(Title Image: historic-uk.com)
It seems not a week goes by without AMs demanding that some topic of learning is either made mandatory or included on the face of the new curriculum. This time it was Welsh history.
- Calls on the Welsh Government to ensure that the history of Wales is taught to every school pupil in Wales without exception.
No certainty Welsh history will be taught at all
Sian Gwenllian AM (Plaid, Arfon) said that while the curriculum often circulates around skills rather than content, the new curriculum – which places history under a “humanities” theme of learning – doesn’t acknowledge Welsh history at all.
While the goal in the new curriculum to give teachers more freedom on how to deliver lessons was laudable, there’s a danger of inconsistency. What was needed was proper teaching materials and resources:
Sian concluded that people are proud of their roots and want to find out more about who we are as a nation; there was a duty to respond to that.
Mark Isherwood AM (Con, North Wales) said the history of Wales and the ancient Britons were “intertwined and inseparable” and should be taught to every pupil. While Mark Isherwood stressed the importance of a common British history, Alun Davies AM (Lab, Blaenau Gwent) said it’s impossible doing so without reference to our industrial heritage. He hoped the concept of “cynefin” (“habitat/belonging”) within the curriculum will be properly part across all areas of learning.
Delyth Jewell AM (Plaid, South Wales East) stressed the importance of learning histories (both good and bad) and historical literary works that we don’t know much about – citing the 1919 Cardiff race riots and Y Gododdin as examples. History didn’t have to be taught chronologically or over-emphasise the “acts of kings and queens whilst neglecting the experiences of ordinary people”.
“I’ve been speaking to people younger than me today….two of them didn’t recall anything apart from learning about the Welsh knot in primary school….some remembered being taught about the Rebecca Riots, some about Chartists – it depended on where they were from in Wales – but, actually, the majority of them couldn’t remember anything they’d learnt in school about Welsh history. And that’s why we’re having this debate….you know, ‘cofiwch’, well, if we’re not taught anything, what on earth are we going to ‘cofio’?”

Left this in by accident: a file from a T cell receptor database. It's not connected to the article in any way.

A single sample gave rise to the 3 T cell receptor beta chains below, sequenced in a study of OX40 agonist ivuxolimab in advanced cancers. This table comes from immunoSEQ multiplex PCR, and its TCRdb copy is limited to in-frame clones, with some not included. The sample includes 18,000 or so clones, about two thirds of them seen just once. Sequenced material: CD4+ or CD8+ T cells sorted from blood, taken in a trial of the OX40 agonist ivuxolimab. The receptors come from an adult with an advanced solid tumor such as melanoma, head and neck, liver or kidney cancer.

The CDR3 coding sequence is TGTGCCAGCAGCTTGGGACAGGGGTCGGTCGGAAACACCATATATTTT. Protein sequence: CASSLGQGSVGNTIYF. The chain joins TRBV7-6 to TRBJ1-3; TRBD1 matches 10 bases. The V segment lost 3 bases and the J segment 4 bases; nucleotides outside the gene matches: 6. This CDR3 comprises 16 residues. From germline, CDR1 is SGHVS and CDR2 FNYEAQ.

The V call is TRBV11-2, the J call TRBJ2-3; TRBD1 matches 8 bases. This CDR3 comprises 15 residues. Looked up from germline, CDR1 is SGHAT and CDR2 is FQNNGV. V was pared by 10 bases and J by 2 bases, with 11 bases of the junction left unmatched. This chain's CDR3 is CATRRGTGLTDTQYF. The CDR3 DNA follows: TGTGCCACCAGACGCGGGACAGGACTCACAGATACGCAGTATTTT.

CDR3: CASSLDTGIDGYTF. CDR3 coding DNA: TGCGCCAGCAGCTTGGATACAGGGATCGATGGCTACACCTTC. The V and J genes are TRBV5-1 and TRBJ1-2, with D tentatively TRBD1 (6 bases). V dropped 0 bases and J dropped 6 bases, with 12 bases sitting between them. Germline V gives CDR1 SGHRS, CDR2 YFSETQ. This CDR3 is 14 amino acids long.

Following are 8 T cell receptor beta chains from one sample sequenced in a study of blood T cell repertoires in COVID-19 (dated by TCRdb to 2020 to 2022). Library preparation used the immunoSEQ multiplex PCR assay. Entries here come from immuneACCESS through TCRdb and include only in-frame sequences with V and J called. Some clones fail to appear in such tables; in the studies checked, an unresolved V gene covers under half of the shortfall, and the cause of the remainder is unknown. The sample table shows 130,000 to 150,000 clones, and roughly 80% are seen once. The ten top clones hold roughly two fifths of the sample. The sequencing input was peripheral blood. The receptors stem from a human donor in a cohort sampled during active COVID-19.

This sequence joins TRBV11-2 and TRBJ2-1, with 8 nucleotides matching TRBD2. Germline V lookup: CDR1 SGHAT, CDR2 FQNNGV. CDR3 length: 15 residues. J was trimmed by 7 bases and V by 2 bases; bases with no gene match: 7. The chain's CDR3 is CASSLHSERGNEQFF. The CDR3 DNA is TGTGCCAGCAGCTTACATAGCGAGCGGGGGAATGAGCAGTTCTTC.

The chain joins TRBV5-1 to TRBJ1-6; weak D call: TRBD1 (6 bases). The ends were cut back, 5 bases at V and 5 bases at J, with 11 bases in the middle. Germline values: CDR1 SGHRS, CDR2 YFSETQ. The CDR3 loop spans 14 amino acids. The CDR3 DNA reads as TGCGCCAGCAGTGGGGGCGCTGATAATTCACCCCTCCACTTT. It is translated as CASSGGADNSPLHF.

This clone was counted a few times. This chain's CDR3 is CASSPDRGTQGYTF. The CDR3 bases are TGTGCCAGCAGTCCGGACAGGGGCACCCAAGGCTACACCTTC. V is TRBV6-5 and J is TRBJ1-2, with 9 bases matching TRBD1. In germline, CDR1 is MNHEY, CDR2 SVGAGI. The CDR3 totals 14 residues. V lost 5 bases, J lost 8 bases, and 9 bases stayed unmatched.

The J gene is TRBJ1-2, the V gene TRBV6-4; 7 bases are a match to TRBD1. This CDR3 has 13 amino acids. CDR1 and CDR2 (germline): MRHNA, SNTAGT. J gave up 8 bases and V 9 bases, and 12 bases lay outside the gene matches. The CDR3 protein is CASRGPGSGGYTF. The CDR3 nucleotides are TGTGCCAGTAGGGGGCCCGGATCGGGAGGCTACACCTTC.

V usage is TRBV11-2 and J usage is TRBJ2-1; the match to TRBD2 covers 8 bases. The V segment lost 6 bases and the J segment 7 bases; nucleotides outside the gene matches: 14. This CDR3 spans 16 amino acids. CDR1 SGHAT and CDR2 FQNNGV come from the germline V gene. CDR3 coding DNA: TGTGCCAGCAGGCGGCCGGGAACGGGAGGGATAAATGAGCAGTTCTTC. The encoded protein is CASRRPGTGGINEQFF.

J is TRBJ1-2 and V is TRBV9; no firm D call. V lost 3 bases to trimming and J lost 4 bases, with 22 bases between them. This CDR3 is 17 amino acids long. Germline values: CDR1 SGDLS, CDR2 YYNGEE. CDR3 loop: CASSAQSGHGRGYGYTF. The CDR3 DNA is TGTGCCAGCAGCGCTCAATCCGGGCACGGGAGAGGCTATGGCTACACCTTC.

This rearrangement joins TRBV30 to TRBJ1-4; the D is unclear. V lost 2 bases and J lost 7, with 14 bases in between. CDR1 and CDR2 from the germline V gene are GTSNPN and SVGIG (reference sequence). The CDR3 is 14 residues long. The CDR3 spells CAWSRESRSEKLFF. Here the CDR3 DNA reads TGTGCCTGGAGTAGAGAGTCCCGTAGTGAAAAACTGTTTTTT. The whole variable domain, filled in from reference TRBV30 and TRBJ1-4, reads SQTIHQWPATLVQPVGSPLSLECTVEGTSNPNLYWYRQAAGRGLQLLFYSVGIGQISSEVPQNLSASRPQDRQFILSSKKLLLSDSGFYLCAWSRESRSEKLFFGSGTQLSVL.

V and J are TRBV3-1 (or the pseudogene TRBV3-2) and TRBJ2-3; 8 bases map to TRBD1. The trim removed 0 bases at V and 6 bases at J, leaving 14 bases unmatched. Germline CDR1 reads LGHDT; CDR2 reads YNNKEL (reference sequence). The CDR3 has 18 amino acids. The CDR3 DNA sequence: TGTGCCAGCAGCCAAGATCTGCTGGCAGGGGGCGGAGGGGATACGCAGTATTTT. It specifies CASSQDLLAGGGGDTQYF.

– Suzy Davies AM (Con, South Wales West)
“I have never met a teacher who failed to make full use of Welsh history”
David Melding AM (Con, South Wales Central) said the 2012 Cwricwlwm Cymreig put Welsh history front and centre, but echoing what Sian Gwenllian said, it was important the right teaching materials were available and history organisations ought to play a key role there.
One AM who focused on history from a scholastic perspective was former history teacher, Vikki Howells AM (Lab, Cynon Valley). The idea that all pupils should be taught Welsh history without exception was potentially ill-thought-through – namely in relation to pupils with complex learning needs.
“That is, of course, not to say that the teaching of Welsh history should only be the preserve of a certain cohort, and I would strongly argue this has never been the case. Welsh history has always been firmly embedded in the national curriculum….and in all my years of teaching, I have never met a teacher who failed to make full use of Welsh history topics and case studies in all of their lessons. These were very often the ones that were most popular amongst students, too.”
– Vikki Howells AM
Dr Dai Lloyd AM (Plaid, South Wales West) stressed the need to teach history to break down stereotypes and challenge perceived wisdom. Jayne Bryant AM (Lab, Newport West) said Welsh events could be used to study world events; the Roman settlement at Caerleon, Welsh privateers (in the development of the British Empire) and the Chartist’s impact on democracy.
Mick Antoniw AM (Lab, Pontypridd) believed history shouldn’t be about careful analysis, local knowledge and local facts. He cited the example of Dr William Price: “the bloke who cremated his son” – but the importance there was the break with church law on resurrection, which is hardly ever discussed.
Defining a singular history of Wales
The Education Minister supported the motion and offered assurances on how Welshness/Welsh history will be included within the curriculum:
“‘Cynefin’ is not just a place in a physical or a geographical sense. It is the historic, cultural and social place….we will expect learners to know and to understand their communities, their nation and the world. So, for example, learners will learn about Robert Recorde in the maths (area of learning), the linguistic and the literary history of Wales in both languages will be covered….and in science & technology learners will explore how Wales’s geography, its resources, its workforce….shape the scientific activity and industry of the country.”
– Education Minister, Kirsty Williams (Lib Dem, Brecon & Radnor)
The motion was unanimously approved.